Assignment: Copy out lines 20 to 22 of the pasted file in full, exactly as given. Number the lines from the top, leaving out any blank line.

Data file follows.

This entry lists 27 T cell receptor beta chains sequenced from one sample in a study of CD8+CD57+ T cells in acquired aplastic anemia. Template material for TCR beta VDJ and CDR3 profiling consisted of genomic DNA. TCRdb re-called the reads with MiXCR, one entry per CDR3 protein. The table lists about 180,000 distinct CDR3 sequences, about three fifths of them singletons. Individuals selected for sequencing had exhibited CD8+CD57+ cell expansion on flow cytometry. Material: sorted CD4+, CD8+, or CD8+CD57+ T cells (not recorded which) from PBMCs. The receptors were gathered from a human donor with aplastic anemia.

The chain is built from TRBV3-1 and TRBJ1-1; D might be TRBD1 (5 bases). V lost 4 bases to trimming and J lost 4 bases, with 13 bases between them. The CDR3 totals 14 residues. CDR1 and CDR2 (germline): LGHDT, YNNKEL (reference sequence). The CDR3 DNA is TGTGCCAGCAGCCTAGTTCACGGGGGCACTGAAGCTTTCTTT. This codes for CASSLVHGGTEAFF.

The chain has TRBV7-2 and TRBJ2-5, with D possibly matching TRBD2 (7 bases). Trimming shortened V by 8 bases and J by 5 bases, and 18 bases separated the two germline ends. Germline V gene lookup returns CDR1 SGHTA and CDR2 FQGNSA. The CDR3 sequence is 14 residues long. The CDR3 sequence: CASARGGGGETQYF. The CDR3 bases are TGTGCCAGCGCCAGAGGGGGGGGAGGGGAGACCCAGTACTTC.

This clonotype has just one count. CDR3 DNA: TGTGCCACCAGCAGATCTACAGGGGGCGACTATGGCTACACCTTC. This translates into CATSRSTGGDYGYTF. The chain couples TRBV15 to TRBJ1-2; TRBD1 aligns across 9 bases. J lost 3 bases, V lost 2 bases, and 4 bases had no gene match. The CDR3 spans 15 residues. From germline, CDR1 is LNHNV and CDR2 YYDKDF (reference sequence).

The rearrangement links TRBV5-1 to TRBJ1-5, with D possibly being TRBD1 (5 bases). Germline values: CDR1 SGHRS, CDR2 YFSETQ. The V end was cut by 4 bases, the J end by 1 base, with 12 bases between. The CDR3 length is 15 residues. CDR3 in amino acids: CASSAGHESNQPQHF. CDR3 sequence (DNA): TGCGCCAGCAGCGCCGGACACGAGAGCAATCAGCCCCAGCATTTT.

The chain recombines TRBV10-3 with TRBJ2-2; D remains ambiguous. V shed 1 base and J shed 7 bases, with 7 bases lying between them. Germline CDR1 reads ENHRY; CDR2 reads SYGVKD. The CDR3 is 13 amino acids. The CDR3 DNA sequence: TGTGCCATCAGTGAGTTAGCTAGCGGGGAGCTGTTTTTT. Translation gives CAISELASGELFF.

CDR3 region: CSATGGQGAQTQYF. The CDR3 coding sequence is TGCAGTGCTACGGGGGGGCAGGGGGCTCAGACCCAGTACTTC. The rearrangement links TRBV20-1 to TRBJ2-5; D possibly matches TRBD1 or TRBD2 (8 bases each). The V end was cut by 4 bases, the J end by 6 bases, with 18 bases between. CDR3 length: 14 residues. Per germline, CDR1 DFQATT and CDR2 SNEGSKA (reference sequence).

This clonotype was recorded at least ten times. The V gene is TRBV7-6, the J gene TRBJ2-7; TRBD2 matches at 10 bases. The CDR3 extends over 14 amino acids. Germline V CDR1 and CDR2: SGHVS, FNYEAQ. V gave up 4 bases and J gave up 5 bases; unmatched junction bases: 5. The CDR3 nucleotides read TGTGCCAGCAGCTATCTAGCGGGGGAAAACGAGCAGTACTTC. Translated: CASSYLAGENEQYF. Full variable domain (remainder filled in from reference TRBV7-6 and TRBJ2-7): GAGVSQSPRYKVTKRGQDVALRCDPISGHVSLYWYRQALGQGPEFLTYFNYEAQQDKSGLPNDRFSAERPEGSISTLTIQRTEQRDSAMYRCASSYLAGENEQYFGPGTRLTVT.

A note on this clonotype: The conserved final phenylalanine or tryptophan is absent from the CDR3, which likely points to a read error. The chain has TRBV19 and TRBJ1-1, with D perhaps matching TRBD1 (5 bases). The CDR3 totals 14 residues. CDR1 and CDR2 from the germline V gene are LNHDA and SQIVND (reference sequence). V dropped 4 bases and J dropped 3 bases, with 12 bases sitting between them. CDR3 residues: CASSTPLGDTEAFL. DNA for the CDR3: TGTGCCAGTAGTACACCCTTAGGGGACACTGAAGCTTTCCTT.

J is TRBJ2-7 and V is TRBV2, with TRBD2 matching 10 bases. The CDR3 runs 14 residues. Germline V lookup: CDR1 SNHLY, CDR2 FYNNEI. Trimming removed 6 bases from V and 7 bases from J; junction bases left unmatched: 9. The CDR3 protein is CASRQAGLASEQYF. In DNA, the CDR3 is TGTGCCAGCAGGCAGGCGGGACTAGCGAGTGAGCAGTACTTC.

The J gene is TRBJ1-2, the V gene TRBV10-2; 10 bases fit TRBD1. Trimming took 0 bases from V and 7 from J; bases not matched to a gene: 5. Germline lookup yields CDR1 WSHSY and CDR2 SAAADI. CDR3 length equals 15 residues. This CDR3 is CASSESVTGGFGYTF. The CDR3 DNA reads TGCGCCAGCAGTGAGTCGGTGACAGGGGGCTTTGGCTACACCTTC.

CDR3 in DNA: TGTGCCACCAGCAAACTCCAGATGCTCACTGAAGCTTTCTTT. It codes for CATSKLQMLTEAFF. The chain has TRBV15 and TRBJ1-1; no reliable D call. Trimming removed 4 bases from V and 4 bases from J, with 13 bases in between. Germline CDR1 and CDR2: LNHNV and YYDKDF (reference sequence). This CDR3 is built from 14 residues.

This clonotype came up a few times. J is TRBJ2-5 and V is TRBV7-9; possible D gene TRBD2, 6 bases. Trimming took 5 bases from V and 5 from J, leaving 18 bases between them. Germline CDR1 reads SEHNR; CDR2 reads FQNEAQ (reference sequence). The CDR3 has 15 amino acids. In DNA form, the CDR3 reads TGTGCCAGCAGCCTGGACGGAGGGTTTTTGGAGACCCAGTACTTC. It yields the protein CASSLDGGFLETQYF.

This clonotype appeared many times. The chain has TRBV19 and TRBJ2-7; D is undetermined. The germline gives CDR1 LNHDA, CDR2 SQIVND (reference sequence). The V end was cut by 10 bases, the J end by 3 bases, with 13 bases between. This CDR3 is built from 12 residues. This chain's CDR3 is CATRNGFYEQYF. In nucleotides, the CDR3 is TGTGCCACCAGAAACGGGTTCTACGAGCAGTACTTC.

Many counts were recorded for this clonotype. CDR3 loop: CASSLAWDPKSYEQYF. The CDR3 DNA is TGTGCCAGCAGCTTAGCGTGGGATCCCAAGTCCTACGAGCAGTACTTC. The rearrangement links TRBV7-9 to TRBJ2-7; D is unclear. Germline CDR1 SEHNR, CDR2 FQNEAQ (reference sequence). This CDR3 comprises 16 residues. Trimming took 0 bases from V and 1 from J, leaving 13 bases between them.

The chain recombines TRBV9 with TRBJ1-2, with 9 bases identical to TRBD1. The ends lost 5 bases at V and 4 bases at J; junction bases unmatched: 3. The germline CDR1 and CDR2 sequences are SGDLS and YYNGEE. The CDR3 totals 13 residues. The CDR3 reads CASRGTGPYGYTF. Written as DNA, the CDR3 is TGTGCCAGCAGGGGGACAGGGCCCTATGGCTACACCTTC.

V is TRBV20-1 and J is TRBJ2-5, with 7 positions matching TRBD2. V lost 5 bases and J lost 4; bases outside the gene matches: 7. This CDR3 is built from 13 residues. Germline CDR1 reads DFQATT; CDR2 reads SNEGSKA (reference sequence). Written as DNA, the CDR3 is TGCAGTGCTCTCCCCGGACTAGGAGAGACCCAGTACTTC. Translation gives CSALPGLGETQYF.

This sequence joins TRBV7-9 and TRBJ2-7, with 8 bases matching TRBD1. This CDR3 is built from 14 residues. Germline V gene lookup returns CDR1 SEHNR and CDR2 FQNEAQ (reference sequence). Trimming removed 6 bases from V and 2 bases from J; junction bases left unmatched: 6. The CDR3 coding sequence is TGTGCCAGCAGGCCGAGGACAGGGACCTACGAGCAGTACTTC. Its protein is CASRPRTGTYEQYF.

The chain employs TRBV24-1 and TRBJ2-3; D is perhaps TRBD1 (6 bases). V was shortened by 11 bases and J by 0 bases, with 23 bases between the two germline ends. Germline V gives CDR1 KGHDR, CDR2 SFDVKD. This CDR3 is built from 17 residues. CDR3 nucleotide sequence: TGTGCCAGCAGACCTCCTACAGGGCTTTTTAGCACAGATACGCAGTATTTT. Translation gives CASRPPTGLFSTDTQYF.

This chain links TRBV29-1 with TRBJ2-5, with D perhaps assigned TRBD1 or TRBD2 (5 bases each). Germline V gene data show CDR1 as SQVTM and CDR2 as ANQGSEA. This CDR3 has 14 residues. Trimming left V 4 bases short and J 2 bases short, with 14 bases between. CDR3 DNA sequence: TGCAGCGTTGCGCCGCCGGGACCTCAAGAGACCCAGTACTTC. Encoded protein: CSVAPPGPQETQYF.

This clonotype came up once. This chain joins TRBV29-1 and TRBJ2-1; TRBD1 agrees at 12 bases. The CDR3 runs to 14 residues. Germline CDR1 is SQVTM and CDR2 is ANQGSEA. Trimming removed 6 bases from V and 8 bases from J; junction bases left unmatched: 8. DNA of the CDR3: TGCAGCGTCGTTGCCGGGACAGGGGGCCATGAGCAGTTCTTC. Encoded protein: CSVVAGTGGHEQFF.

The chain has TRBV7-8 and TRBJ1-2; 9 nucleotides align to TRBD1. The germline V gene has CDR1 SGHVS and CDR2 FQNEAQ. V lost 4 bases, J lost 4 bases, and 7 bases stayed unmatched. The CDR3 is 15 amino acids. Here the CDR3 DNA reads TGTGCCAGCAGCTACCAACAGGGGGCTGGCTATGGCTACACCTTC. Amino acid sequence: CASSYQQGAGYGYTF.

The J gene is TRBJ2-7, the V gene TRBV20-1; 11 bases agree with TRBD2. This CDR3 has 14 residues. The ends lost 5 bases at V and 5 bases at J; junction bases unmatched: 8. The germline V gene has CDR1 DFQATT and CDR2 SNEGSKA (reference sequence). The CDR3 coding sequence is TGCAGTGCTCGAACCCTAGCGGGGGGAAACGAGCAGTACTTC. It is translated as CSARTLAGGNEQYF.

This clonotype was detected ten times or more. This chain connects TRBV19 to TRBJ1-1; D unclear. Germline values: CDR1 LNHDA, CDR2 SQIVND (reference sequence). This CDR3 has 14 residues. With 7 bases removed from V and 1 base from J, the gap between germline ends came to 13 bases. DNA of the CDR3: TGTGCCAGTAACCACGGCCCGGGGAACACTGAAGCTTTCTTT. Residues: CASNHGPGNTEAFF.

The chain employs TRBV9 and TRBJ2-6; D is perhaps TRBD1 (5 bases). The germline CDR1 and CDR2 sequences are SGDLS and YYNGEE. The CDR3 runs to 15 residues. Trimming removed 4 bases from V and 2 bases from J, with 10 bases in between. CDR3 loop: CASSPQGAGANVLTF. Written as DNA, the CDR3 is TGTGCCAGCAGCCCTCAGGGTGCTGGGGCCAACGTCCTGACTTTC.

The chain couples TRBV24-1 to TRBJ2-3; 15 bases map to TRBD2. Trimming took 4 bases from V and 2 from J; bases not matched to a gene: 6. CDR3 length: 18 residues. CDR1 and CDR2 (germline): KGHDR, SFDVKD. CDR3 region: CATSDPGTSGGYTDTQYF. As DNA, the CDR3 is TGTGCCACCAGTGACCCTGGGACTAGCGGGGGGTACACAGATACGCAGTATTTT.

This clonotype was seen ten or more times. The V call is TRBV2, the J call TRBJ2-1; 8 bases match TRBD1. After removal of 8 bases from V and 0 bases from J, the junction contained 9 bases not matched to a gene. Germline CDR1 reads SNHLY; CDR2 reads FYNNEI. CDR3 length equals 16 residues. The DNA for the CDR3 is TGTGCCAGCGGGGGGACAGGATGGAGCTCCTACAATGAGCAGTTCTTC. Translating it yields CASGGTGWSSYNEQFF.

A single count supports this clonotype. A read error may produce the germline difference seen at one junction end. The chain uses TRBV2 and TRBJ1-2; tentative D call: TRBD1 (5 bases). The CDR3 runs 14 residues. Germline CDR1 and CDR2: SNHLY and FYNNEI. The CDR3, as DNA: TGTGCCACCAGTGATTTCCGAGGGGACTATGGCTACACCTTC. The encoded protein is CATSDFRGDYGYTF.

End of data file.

This chain links TRBV29-1 with TRBJ2-5, with D perhaps assigned TRBD1 or TRBD2 (5 bases each). Germline V gene data show CDR1 as SQVTM and CDR2 as ANQGSEA. This CDR3 has 14 residues. Trimming left V 4 bases short and J 2 bases short, with 14 bases between. CDR3 DNA sequence: TGCAGCGTTGCGCCGCCGGGACCTCAAGAGACCCAGTACTTC. Encoded protein: CSVAPPGPQETQYF.

This clonotype came up once. This chain joins TRBV29-1 and TRBJ2-1; TRBD1 agrees at 12 bases. The CDR3 runs to 14 residues. Germline CDR1 is SQVTM and CDR2 is ANQGSEA. Trimming removed 6 bases from V and 8 bases from J; junction bases left unmatched: 8. DNA of the CDR3: TGCAGCGTCGTTGCCGGGACAGGGGGCCATGAGCAGTTCTTC. Encoded protein: CSVVAGTGGHEQFF.

The chain has TRBV7-8 and TRBJ1-2; 9 nucleotides align to TRBD1. The germline V gene has CDR1 SGHVS and CDR2 FQNEAQ. V lost 4 bases, J lost 4 bases, and 7 bases stayed unmatched. The CDR3 is 15 amino acids. Here the CDR3 DNA reads TGTGCCAGCAGCTACCAACAGGGGGCTGGCTATGGCTACACCTTC. Amino acid sequence: CASSYQQGAGYGYTF.